Homily, Frederick Douglass- Looking for the Transfiguration
Last Sunday after the Epiphany, 2023
Good Shepherd Episcopal Church
The Rev. Derek M Larson, TSSF
Today’s Lectionary Readings:
In the name of the Father, and of the Son, and of the Holy Spirit. Amen.
The most photographed person in all of the 19th century—more than Charles Darwin, more than Henry Ford, more than Helen Keller, Walt Whitman, Emily Dickinson, or Mark Twain, even more than President Abraham Lincoln himself—was Frederick Douglass, the brilliant and gifted abolitionist, orator, writer, newspaper publisher, and politician.
It is black history month and I am highlighting for us stories of Black Christians in our faith tradition to help us unpack the Scriptures for the day. This week in our liturgical calendar we remember Frederick Douglass. Douglass was born enslaved in 1818. Pretending to be a traveling sailor, as an adult he escaped via train and steam boat in 1838 and eventually made his way to New York City where he connected with abolitionists working for black freedom. They immediately recognized in Douglass an incredible skill for speaking and writing and he began to work with them for the cause.
In 1845 Douglass published his first autobiography, which shared his life story under the oppressive conditions of slavery and his escape. The book immediately became a hit, especially in Europe, where for the first time many could read about the institution of slavery from the point of view of one who was enslaved, and in beautifully written language.
Through his book and later books, through his speeches, through his newspapers, through his involvement in government, Douglass made it his mission to change the popular perception about black Americans.
He also did this through photography. In his day, black folks were rarely depicted in the media in positive ways, but more often through caricatures and stereotypes, with exaggerated facial features. But Frederick Douglass, through more than 160 photographs, presented himself as dignified, well-dressed, regal, and confident. And in so doing, he helped transfigure the public perception of not only himself, but black Americans everywhere. See, Douglass understood that we see with not only our eyes, but our expectations. We see what we expect to see. If we expect to see a caricature, that’s what we’ll see. If we expect to see dignity, that’s what we’ll see. We see only what we are looking to see.
Today is the last Sunday of the Season after the Epiphany, and traditionally on this day we hear the story of Jesus’ transfiguration. He took up with him three of his disciples, Peter, James and John, and there on the top of a mountain he was transfigured before them so that they saw him in dazzling and overshadowing brightness with two of the most famous prophets in Jewish history, and they heard a voice from heaven saying, “This is my son, the beloved.”
But there is one thing that has always perplexed me about this passage. If the story of Jesus’ transfiguration is meant to reveal his true identity—that he is the Son of God, the beloved— then why did it take place for just three of his disciples, who were already in the know? Just a few verses earlier, in chapter 16, Jesus asks his disciples, “Who do the people say that I am?” And the disciples answered, “Well, some people say John the Baptist, some say Elijah, some say Jeremiah, or one of the other prophets.” And Jesus says, “But who do you say that I am?” And Peter responded, “You are the messiah, the Son of the Living God.”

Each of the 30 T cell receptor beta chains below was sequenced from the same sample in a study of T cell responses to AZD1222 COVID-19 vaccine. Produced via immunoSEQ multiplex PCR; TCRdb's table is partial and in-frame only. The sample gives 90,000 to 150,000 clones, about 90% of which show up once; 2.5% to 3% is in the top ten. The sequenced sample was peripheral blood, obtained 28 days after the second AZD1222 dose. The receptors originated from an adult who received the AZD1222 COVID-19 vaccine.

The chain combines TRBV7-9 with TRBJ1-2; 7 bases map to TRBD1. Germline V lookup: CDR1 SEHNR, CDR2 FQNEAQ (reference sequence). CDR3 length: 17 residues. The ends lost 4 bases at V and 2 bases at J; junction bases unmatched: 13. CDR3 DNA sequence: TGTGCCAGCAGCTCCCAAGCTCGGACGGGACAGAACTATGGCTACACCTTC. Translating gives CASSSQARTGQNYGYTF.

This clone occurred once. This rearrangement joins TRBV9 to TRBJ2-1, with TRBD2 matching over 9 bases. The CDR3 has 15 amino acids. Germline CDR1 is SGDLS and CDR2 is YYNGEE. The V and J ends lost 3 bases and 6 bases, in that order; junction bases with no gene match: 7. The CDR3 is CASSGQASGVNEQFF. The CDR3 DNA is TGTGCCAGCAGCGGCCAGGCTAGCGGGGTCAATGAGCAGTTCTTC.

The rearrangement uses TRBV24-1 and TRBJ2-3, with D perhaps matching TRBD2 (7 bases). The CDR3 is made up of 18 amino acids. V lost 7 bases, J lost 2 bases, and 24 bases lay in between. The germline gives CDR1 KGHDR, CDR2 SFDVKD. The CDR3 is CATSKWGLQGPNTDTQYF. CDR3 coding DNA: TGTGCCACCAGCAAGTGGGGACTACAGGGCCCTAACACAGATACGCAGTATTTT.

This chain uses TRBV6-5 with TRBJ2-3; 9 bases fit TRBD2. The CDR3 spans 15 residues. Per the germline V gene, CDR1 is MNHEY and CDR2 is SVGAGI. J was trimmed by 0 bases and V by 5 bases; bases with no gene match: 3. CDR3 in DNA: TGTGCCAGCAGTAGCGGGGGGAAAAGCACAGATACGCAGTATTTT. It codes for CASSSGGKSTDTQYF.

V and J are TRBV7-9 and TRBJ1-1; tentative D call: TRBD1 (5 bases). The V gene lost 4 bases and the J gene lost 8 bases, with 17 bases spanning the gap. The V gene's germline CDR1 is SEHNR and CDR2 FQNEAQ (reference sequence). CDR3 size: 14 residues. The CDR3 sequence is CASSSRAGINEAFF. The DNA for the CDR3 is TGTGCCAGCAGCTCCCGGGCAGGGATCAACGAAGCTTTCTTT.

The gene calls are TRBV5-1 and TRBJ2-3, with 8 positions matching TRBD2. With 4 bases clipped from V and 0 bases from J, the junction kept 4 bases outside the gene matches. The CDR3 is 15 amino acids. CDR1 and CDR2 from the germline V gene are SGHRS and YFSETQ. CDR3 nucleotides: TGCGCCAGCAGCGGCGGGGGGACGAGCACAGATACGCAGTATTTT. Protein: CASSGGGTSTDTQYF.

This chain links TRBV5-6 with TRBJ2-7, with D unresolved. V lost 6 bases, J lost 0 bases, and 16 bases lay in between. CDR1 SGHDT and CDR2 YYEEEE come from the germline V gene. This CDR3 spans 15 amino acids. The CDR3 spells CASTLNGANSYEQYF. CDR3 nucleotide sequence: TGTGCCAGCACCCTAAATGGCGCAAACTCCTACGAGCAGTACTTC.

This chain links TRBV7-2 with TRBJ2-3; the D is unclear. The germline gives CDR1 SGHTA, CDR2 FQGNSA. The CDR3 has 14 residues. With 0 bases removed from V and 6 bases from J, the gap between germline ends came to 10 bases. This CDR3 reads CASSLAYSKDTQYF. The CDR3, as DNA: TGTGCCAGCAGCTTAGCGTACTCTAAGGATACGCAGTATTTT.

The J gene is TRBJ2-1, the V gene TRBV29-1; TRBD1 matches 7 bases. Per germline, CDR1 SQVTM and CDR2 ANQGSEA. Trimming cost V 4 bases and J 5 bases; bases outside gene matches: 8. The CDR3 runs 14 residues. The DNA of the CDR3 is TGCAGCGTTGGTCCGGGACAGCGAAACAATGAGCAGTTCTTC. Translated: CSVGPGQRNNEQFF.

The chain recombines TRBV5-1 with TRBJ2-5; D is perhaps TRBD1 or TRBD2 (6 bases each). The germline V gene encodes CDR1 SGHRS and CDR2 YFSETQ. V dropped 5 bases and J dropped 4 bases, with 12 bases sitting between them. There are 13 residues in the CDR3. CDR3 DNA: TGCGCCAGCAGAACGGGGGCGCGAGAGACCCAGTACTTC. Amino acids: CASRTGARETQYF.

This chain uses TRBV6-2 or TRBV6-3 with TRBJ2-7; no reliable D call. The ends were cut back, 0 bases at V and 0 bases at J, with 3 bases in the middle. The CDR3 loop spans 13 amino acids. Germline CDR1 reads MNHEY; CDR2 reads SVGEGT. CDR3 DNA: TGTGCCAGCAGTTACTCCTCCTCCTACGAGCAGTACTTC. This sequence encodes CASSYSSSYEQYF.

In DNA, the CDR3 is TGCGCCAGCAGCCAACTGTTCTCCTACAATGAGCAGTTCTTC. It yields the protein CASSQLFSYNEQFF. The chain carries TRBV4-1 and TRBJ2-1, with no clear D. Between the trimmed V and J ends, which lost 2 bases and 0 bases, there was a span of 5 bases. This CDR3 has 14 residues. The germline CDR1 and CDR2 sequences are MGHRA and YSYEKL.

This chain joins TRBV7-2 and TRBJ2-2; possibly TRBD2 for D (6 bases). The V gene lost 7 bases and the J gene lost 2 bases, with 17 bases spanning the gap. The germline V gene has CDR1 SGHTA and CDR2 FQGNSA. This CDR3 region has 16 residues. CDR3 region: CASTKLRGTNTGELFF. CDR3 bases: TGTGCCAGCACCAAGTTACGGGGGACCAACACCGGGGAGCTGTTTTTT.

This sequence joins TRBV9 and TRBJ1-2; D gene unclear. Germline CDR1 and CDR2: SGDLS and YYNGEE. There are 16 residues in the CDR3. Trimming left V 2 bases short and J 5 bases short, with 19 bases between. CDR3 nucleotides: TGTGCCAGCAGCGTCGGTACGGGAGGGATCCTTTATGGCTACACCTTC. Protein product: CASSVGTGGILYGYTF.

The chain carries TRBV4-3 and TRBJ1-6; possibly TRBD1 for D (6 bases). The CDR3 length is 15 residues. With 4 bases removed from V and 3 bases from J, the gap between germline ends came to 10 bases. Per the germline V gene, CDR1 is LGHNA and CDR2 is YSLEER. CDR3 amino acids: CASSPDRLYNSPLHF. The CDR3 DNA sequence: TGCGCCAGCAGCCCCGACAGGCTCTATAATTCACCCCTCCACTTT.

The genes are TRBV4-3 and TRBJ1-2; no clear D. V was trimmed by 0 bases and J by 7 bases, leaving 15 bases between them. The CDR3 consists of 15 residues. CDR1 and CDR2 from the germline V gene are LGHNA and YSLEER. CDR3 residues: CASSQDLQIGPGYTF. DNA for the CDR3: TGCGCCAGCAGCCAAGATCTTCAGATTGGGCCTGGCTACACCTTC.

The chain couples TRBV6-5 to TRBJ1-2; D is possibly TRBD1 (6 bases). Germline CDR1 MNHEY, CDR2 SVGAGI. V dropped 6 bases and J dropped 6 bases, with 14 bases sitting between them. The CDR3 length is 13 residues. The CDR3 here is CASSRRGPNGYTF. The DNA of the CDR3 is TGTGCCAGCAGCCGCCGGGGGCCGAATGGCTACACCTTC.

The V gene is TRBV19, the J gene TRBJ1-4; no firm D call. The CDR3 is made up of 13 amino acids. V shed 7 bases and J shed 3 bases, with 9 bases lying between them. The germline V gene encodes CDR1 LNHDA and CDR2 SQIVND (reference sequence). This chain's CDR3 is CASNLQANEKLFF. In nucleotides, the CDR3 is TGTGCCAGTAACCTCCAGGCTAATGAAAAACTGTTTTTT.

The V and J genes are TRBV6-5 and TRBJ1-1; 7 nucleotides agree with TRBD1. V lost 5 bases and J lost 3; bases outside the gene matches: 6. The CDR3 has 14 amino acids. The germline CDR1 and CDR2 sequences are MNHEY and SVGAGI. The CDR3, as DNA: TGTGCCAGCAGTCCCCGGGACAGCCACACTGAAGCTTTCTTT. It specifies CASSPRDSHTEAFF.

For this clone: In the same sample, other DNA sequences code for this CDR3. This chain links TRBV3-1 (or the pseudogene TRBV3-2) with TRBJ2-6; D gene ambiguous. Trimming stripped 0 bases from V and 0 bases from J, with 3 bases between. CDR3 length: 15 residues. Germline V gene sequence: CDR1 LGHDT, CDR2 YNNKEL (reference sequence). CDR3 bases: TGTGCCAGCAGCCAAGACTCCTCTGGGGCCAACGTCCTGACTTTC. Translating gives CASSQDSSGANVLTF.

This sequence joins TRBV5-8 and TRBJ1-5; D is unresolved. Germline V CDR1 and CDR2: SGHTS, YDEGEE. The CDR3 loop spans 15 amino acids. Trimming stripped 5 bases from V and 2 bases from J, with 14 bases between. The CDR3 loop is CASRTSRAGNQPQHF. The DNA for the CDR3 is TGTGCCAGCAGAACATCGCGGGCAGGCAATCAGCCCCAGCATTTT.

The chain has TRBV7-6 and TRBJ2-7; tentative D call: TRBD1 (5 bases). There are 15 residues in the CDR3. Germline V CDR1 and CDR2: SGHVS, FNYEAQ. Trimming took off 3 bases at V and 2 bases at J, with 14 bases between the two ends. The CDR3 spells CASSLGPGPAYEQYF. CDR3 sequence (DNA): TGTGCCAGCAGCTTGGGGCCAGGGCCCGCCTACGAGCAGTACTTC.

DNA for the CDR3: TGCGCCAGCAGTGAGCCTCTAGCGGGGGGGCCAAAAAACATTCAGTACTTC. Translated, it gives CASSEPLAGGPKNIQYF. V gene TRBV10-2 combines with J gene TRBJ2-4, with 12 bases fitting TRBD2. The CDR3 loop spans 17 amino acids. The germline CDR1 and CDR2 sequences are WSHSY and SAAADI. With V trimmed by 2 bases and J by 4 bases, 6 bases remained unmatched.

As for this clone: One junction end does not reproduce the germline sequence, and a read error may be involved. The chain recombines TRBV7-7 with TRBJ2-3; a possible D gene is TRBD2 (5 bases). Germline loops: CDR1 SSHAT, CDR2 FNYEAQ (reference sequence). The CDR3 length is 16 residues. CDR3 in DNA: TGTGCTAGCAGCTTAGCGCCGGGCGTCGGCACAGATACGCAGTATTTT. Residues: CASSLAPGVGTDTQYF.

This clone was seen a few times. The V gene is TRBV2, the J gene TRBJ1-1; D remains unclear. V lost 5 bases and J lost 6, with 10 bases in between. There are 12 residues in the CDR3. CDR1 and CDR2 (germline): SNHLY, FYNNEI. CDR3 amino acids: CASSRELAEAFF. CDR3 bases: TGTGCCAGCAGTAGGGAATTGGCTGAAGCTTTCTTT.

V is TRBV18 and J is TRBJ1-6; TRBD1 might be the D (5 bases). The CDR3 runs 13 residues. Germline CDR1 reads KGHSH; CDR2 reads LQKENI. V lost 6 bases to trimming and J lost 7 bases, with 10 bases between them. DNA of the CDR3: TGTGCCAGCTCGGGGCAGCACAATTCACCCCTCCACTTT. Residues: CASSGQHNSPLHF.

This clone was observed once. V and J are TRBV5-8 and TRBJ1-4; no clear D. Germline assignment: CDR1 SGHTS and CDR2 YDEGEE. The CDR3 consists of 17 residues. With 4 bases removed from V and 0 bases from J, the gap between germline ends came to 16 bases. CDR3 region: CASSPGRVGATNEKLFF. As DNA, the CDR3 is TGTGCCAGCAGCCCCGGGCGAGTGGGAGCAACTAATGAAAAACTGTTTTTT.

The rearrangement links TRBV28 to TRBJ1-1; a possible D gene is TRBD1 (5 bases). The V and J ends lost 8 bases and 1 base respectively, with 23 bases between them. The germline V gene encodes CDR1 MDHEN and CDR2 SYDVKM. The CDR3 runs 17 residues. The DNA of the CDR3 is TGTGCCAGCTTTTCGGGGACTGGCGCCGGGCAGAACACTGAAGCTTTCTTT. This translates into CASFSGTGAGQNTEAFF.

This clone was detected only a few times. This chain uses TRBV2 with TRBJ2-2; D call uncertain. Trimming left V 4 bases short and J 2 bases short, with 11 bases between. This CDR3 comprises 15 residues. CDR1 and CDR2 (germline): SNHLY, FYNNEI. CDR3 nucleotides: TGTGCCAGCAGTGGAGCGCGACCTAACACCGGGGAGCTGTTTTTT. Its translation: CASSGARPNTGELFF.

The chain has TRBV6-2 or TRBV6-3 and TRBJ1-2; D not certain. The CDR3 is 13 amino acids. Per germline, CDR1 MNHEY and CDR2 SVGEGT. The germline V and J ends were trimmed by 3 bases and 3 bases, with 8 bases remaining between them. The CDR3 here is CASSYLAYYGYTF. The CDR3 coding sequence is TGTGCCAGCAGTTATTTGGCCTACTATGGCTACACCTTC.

So Jesus already knows, that most people really don’t know who he is, but that Peter, and the disciples, they know. They know that Jesus is the Son of God. And yet, here in chapter 17, Jesus is transfigured not in front of all those people who don’t know, but in front of Peter and a couple of other disciples who do know. Why?
Perhaps it’s because we see only what we are looking to see. Peter, James, and John saw Jesus transfigured before their eyes only because they had already seen Jesus transfigured before their hearts. They were already looking for the transfiguration. They were watching for the light of Christ. They expected to see it. They may have been startled by it’s brightness, but they were not surprised. That’s why Peter responds not with a question, “What’s going on?” But with a statement, “It is good for us to be here.” Jesus was transfigured before them because they were looking for it.
The question for us this morning is: are we looking for it? In each and every moment, in each and every person, in each and every experience, Christ is present. And if we look for him, then those everyday experiences will be transfigured before us to show the light of Christ. Every person we meet will become an image of Christ if we but look for it. Every experience of pain or frustration will hold the presence of Christ if we but look for it. Every part of our broken or aging bodies will become bits of Christ if only we look for them. But only if we look for them. Just as we say in our baptismal covenant, “Will you seek and serve Christ in all persons, loving your neighbor as yourself? I will, with God’s help.”
In some ways, that’s exactly what Frederick Douglass was doing with his photography. He was helping people see the holy in their black neighbor. He was helping people look for dignity and beauty where before they had not seen it. Douglass was helping to transfigure Christ before his society so they could see him in every human being.
What do we see when we look at our neighbors? What do we see when we look at people different than us? What do we see when we look at ourselves? Do we see there dignity? Beauty? Holiness? Do we see Christ?
If we but look for Jesus in the world around us, then like Peter, and James, and John we will see him transfigured before us. If we only look for him. Amen.